After being hospitalized for pneumonia and a kidney stone a few weeks ago, I was sent to a sister facility of my current nursing home for antibiotic therapy and isolation. This was confusing, but I had no say in the matter. My current facility's management assured me that few changes had to be made for my accommodations at this facility because there was a private room available.
However, it did not take long for the “little things” to mount up. For instance, my room’s TV had no remote control, which was problematic because of my functional limitations. They also had to bring in my special blow-in call light from my home facility. But since the call light would not properly attach to the bed's headboard, it was quite unreliable.
I was not allowed to stand or get therapy because there were no orders for either. I needed to stand every day, but I was tired and did not have the strength to fight the decision, realizing later that I would pay for my lack of movement.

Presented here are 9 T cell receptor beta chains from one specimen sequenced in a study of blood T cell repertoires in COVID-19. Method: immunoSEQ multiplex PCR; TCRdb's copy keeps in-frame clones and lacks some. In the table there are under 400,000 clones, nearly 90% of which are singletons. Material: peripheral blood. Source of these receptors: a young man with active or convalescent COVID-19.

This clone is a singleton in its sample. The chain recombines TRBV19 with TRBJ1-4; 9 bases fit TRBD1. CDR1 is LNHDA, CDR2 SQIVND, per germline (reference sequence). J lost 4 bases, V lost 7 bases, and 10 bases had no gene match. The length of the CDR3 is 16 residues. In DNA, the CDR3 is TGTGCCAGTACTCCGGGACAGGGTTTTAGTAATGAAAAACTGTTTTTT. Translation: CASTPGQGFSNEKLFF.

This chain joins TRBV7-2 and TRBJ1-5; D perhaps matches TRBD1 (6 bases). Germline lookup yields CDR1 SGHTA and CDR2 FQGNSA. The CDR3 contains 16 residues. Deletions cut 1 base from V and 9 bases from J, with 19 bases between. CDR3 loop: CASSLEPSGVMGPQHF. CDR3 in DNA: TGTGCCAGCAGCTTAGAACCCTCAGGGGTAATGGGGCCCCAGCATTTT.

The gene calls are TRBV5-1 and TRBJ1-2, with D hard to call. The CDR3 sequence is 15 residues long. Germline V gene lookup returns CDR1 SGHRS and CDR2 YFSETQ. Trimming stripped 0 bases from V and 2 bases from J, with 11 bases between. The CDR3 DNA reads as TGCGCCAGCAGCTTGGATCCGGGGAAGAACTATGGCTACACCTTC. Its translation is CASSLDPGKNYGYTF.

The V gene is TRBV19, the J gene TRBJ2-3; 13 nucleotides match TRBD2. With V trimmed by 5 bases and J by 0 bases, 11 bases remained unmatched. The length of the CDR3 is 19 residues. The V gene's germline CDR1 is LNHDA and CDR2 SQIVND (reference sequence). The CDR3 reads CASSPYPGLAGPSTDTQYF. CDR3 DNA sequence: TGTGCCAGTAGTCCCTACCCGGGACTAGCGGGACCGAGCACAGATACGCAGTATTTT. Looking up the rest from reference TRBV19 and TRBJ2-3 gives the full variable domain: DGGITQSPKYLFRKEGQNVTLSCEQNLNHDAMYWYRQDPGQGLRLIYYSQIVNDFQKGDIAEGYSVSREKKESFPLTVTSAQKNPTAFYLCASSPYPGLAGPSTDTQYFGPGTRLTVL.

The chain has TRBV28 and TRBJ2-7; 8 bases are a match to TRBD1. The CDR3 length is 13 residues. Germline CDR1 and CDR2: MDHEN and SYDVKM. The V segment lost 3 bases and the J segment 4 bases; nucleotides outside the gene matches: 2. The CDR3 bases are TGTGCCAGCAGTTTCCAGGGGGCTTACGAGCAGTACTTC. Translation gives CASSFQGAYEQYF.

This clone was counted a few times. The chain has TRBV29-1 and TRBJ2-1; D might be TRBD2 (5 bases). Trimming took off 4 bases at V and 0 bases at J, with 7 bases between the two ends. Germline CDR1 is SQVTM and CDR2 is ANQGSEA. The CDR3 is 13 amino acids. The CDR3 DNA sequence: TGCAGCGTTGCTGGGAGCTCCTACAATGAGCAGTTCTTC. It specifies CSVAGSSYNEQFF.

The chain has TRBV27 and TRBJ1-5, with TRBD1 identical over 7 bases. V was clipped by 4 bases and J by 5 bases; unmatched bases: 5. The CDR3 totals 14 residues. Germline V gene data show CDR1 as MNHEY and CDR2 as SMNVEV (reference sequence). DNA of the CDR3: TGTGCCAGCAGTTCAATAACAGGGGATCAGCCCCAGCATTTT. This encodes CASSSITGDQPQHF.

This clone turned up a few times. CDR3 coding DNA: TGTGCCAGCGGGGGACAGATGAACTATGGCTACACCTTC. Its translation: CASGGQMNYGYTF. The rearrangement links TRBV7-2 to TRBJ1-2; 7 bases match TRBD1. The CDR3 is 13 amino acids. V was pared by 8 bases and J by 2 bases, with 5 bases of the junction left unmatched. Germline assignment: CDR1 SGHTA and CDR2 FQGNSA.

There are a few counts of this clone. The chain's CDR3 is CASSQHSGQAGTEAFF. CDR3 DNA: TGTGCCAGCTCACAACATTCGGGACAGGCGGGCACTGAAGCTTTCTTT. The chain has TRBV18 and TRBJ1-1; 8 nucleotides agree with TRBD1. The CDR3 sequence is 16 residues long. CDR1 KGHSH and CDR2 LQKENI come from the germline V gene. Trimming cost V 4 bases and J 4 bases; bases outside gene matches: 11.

If I had been in isolation at my current facility, aides familiar with me would have done my care. So standing me may have been less of an issue. I could have slept in my own bed and operated my TV with its remote. I also would have had my power chair and computer available if I wanted to use them.
Now, I understand that facilities need to make the best use of their resources, and a sister facility with an empty private room was an easy fit for my situation. But I think the usability of the sister facility's environment should have been taken into consideration, as dealing with its “user-unfriendliness” specific to my individual needs was stressful.
My current facility’s activity director brought me back last Wednesday. I had not been out of bed in nine days. But she got my clothes together, dressed me and assisted with my transfer into my power chair with two other staff members.
I weakly maneuvered my power chair out of the facility and up the minivan's ramp. Riding sideways in the van made me feel a bit off balance, but the 40 degree weather was wonderful and clean. I got a welcoming hug from a resident's wife, and I headed to my room where I wondered what my weakened state would allow me to do.
A tearful plea for help later resulted in me getting orders for both physical and occupational therapy to recover my strength. I am feeling and moving better but I still need a lot of rest. In the coming weeks the kidney stone will be removed and I hope to feel much better.